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OM in the News: Dealing With Capacity in London’s Subway

January 25, 2016
The London Infrastructure Plan 2050 predicts demand on the system will rise by 60%

The London Infrastructure Plan 2050 predicts demand on the system will rise by 60%

On December 4, 2015, the London Underground served 4,821,000 passengers– a new record for a single day, writes The Guardian (Jan.16, 2016). But you can say this about the British: When they settle on a convention of public order, they stick to it. They wait in line. They leave the last biscuit. And when they take the escalator exiting the Tube, they stand on the right. The left is reserved for people in a hurry. Those who block the way can expect a public humiliation.

But it seemed to one Tube exec, visiting  Hong Kong, that passengers on that city’s subway were standing calmly on both sides of the escalator and yet travelling more efficiently and safely as a result. The theory, if counterintuitive, is compelling. It’s all very well keeping one side of the escalator clear for people in a rush, but in stations with long, steep walkways (some have a 75 foot height), only a small proportion are willing to climb. By allowing the option of keeping the left side open for walkers, the Tube effectively halves the capacity of the escalator in question, and creates significantly more crowding below. When you allow for the demands for “personal space” that persists in our society, it means people are largely unwilling to stand with someone directly adjacent to them or on the first step in front or behind. This halves again the theoretical capacity of the escalator.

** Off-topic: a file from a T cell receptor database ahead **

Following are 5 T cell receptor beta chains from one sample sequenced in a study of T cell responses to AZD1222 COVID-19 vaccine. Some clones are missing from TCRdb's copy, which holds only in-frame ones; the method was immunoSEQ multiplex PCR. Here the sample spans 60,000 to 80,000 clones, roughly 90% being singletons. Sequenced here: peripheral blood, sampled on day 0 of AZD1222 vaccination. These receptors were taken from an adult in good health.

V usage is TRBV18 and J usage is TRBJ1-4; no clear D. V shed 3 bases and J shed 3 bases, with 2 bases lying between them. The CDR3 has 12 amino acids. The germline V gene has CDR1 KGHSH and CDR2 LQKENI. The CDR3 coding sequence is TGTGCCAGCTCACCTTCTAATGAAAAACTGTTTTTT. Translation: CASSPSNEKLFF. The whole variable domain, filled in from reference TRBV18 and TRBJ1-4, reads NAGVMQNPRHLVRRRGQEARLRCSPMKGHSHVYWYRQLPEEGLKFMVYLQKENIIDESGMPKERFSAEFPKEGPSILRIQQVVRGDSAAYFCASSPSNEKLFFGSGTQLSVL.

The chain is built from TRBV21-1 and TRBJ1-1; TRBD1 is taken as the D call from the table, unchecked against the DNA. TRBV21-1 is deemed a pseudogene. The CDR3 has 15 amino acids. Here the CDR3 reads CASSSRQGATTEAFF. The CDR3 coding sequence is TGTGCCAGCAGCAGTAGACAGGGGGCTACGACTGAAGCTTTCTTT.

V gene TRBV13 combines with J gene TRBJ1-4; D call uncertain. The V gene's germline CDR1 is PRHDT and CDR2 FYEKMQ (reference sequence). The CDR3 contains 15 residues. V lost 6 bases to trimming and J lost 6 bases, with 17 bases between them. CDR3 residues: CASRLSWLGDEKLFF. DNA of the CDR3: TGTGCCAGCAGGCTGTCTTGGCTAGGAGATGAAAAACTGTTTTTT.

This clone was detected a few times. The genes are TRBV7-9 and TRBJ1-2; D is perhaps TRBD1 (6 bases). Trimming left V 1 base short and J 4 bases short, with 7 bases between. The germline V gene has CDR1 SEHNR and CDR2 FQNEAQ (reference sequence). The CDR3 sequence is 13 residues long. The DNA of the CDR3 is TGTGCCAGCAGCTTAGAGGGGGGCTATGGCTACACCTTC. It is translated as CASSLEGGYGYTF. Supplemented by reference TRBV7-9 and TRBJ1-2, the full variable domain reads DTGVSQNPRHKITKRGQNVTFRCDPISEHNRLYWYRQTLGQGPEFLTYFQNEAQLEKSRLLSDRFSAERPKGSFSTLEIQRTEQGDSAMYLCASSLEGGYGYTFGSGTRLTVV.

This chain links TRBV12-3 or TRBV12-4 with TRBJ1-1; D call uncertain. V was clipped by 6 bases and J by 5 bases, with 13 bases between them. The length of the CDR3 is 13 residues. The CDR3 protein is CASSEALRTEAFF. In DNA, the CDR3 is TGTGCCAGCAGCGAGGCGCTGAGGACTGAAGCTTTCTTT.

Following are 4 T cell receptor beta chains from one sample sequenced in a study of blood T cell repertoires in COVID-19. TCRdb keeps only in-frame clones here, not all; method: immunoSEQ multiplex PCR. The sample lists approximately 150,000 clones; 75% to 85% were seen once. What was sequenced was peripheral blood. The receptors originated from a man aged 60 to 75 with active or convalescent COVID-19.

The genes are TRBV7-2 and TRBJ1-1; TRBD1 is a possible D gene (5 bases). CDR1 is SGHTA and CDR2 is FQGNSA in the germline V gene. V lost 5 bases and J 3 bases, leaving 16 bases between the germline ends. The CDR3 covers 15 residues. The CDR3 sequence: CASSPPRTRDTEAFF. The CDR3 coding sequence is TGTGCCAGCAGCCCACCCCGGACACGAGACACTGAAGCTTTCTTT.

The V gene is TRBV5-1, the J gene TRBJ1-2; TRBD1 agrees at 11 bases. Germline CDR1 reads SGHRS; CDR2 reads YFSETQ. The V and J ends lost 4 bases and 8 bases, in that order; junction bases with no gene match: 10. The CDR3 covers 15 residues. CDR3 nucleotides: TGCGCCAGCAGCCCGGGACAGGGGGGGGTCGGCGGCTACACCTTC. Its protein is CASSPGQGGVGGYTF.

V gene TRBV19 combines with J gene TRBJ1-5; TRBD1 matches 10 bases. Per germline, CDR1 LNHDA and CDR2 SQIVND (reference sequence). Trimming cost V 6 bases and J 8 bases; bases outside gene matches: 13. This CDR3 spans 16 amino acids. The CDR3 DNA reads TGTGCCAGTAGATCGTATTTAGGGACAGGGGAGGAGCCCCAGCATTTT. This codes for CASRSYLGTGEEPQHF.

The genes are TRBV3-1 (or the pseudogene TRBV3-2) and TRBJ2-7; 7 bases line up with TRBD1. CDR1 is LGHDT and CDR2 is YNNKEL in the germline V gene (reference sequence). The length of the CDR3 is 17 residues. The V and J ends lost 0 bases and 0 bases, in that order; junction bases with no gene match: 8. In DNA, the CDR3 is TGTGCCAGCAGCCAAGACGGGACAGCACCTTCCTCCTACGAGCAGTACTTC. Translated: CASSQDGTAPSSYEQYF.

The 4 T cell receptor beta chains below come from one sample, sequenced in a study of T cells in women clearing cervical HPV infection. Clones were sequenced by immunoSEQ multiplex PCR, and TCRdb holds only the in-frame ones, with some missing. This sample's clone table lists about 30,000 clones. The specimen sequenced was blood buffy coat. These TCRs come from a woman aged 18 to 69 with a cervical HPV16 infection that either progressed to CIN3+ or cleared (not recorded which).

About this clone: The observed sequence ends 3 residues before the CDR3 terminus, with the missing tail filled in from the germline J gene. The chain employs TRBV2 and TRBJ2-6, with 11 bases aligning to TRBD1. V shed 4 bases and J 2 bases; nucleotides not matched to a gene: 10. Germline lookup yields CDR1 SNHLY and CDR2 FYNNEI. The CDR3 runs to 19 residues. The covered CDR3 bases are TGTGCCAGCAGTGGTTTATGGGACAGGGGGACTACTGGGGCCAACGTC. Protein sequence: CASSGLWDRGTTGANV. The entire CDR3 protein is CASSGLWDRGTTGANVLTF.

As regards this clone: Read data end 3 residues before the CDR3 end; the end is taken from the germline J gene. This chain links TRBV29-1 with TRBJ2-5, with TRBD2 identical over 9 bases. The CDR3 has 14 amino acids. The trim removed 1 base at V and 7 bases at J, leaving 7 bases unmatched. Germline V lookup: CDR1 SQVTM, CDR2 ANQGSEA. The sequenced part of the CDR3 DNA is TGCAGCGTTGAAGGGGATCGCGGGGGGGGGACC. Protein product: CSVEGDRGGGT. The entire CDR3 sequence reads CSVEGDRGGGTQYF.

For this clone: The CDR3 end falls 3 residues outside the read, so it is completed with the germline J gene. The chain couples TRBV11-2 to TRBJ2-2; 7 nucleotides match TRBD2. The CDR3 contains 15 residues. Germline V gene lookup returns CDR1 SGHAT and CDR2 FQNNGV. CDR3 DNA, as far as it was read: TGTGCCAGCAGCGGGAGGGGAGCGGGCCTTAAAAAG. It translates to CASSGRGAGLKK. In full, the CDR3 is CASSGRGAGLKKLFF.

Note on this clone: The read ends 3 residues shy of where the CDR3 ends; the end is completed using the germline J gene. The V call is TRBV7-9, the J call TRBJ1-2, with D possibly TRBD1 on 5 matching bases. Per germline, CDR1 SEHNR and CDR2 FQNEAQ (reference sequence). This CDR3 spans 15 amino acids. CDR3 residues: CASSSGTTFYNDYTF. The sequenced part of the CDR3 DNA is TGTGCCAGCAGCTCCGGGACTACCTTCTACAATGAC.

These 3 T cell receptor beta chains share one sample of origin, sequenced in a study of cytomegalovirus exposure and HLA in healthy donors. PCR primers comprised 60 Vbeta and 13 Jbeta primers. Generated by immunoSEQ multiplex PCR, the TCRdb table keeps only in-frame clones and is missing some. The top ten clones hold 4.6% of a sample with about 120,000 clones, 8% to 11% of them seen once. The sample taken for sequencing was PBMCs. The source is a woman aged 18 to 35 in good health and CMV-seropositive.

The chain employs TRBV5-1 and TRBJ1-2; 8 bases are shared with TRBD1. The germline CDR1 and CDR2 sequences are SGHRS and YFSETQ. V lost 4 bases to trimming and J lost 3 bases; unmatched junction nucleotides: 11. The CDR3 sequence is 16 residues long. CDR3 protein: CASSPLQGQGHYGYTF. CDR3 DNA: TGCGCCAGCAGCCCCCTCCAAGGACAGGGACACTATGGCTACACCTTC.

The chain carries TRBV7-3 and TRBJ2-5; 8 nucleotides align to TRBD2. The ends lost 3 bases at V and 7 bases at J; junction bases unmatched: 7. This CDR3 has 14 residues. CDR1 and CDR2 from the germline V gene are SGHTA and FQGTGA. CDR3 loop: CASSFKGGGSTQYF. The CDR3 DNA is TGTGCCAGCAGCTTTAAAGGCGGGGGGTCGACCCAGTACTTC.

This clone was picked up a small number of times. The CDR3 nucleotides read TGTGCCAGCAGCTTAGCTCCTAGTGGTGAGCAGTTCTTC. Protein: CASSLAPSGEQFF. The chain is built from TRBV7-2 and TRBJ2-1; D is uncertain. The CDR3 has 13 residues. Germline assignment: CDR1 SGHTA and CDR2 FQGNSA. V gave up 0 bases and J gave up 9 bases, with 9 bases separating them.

Getting people to stand on both sides would mean that 31 more passengers (28% more) would get on to the escalator each minute–and the Tube has to extract every last ounce of capacity. But in order to make their plan work, management had to be ingenious – and persuasive.  That meant teams standing at the bottom of the escalators with megaphones, asking commuters, as cheerfully as possible, if they would mind standing on both sides. It even meant asking amenable couples to hold hands, thereby blocking walkers. How did the new approach work? An escalator that carried 12,745 customers between 8:30-9:30am in a normal week, carried 16,220 when it was designated standing only!

Classroom discussion questions:

  1. What other approaches could speed the exit lines?
  2. What is the main impediment to the London change?
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